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United States Department of Agriculture

Agricultural Research Service

Trichoderma stromaticum sp. nov., a parasite of the cacao witches broom pathogen
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Samuels, G.J., Pardo-Schultheiss, R.A., Hebbar, K.P., Lumsden, R.D., Bastos, C.N., Costa, J.C., & Bezerra, J.L. Mycol. Res. 104: 760-764 (2000)

T. stromaticum on infected cacao twig

Abstract: A new species, Trichoderma stromaticum, was isolated from 'witches' broom' of cacao (Theobroma cacao) in Brazil caused by Crinipellis perniciosa. The Trichoderma was reported earlier as T. viride and T. polysporum. Trichoderma stromaticum reduced new inoculum through the suppression of basidioma formation. It is characterised by having conidia that slowly become yellow-green in agar culture and by stout, 'Pachybasium-like', phialides formed on the surface of stromatic structures. The closest relations of T. stromaticum are T. harzianum and T. virens. Visit the Trichoderma Identification Aid for an interactive key, images, descriptions, distributions, literature and nomenclature for the genus Trichoderma

Description of the species:

Trichoderma stromaticum Samuels & Pardo-Schultheiss

Type: BRAZIL. PARÁ: BELEM, from dead cocoa broom, C. N. Bastos, TVC, GJS 97-183 (BPI, dry culture. Live cultures: ATCC 204426, CBS 101875. ITS sequence: AF097913).

Optimum temperature for growth: 25 C. Radius of colonies grown on PDA 48 h at 25 C 29 ± 1.1 mm. After 72 h mycelium dense, appressed, off-white, with conidia forming in a dense white shelf around the center and more or less dense broad band around the margin of the colony (dependent on the strain). Conidia white, slowly becoming yellow, green, or yellow-green (3B-E8 or 27C4 and then in the middle of the colony). Radius of colonies grown on SNA after 64 h at 25 C 10.5 ± 2.5 mm. After 72 h aerial mycelium lacking, conidia formed abundantly in 1--3 mm diam., pulvinate to hemispherical pustules. Conidia grey-green (27E4-5).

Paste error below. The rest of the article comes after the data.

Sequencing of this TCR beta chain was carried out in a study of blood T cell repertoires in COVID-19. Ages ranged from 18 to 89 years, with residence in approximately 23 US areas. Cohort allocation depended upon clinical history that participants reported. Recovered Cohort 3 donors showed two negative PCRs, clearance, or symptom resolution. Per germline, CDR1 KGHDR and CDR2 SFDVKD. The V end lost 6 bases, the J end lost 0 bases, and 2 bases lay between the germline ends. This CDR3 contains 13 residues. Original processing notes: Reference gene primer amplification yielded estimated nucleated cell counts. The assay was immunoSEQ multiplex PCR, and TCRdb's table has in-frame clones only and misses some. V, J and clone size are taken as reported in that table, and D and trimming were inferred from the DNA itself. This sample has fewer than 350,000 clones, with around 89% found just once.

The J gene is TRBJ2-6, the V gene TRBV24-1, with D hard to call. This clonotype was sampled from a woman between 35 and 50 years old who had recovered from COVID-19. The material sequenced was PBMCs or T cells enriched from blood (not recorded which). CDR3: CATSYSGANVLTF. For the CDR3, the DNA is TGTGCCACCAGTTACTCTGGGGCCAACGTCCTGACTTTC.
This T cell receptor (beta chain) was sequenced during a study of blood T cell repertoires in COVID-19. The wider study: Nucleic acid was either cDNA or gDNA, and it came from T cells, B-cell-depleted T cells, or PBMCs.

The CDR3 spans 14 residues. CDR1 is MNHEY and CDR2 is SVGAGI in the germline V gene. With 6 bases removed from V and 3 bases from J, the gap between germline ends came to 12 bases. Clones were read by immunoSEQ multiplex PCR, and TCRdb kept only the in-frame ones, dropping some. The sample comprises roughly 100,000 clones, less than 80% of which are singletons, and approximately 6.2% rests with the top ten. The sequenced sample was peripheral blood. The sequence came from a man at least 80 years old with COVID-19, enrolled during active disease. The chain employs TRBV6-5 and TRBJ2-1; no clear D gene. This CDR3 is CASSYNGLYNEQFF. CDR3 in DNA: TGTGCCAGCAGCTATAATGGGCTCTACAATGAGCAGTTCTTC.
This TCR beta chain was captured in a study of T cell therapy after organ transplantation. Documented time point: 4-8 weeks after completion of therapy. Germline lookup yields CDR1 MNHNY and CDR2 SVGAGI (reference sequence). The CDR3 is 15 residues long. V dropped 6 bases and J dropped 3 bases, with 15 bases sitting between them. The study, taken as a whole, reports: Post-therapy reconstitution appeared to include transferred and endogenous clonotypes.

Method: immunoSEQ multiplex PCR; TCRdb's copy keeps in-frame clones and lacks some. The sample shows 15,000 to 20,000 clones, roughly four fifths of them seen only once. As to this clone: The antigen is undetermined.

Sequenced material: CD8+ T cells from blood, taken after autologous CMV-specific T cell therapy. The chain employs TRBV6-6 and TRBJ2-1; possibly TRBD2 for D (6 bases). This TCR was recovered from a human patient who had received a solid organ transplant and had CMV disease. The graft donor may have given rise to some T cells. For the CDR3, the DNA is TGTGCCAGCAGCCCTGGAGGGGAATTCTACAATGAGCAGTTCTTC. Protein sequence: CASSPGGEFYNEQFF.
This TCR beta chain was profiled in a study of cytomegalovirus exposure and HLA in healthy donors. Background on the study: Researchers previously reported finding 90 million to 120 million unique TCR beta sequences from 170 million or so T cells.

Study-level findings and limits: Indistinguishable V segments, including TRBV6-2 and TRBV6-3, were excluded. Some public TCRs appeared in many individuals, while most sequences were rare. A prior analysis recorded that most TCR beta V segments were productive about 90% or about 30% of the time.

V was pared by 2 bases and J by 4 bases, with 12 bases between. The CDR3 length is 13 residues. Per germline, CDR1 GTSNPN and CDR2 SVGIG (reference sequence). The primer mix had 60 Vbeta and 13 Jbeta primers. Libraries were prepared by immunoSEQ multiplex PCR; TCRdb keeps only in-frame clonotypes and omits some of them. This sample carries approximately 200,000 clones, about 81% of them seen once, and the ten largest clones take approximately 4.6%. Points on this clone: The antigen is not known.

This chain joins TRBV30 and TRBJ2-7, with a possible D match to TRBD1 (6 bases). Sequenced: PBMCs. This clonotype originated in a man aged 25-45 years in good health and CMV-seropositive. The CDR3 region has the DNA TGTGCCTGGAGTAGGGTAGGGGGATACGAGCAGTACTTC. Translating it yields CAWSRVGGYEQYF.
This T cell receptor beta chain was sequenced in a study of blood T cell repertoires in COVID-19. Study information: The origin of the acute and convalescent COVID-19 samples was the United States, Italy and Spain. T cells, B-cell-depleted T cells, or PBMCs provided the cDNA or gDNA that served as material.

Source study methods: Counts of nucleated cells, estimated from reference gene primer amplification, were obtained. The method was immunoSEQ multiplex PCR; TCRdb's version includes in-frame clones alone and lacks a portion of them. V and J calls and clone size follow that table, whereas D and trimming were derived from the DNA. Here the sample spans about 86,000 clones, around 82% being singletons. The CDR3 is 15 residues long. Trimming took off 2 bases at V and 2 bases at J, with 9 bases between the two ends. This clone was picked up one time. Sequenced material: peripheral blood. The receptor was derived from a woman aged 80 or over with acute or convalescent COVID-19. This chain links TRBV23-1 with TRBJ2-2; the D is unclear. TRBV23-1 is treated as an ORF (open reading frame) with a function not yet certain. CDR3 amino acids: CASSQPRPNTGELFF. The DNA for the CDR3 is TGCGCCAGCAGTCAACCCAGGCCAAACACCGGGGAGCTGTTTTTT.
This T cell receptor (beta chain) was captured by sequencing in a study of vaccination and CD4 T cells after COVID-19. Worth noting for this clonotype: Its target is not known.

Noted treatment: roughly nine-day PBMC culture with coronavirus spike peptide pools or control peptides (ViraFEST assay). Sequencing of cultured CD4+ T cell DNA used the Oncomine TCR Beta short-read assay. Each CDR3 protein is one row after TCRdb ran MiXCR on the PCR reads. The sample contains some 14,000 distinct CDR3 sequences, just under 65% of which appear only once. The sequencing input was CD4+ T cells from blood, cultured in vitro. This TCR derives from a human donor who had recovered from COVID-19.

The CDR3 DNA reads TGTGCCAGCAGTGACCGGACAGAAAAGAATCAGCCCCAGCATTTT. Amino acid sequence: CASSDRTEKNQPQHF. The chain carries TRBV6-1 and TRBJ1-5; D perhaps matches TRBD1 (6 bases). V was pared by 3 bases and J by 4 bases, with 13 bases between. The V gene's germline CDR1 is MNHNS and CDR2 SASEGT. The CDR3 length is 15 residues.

Colonies grown 7 d on CMD at ca. 25 C in ambient light and for 14 d on oatmeal agar (Difco) and malt extract agar (Difco) at 20 C in alternating darkness and cool white fluorescent light > 9 cm diam. Aerial mycelium, diffusing pigment and odor lacking. Conidia forming in discrete 1--2 mm diam. pustules with little or no conidial production from mononematous conidiophores apart from the pustules. Conidia on all media slowly becoming green (26E5-6) on oatmeal agar and CMD but remaining cream colored or more yellow after two weeks on malt extract agar. Pustules compact and very easily dislodged from the agar surface, formed of vesicular or pseudoparenchymatous, thin-walled, 4.0--4.5 mm wide cells arranged in chains that tend to branch dichotomously near the surface of the pustule. Phialides clustered on terminal cells of the chains of cells, subglobose to ampulliform and sharply constricted toward the tip, 5.5-7.0 mm long, 3.5--4.0 mm in the middle, 3.0--3.5 mm at the base. Awl-like, terminally fertile, ca. 50 mm long extensions of conidiophores conspicuously arising from each pustule, each ca. 5 mm wide at the base and bearing a single, terminal, ca. 15 mm long, subulate phialide tapering from ca. 3 mm wide at the base. Often short branches bearing ampulliform phialides arising from near the base of the long conidiophores. Conidia oblong to ellipsoidal, 4.0--4.5 x 2.5--3.0 mm, smooth, lacking a visible basal abscission scar. Chlamydospores abundantly formed, globose to subglobose, ca. 8 mm diam., terminal and intercalary in hyphae, solitary or aggregated into clusters.

Known distribution. Colombia, Brazil (Rondónia, Pará)

Cladogram of Trichoderma stromaticum and related species:

cladogram


Last Modified: 2/29/2012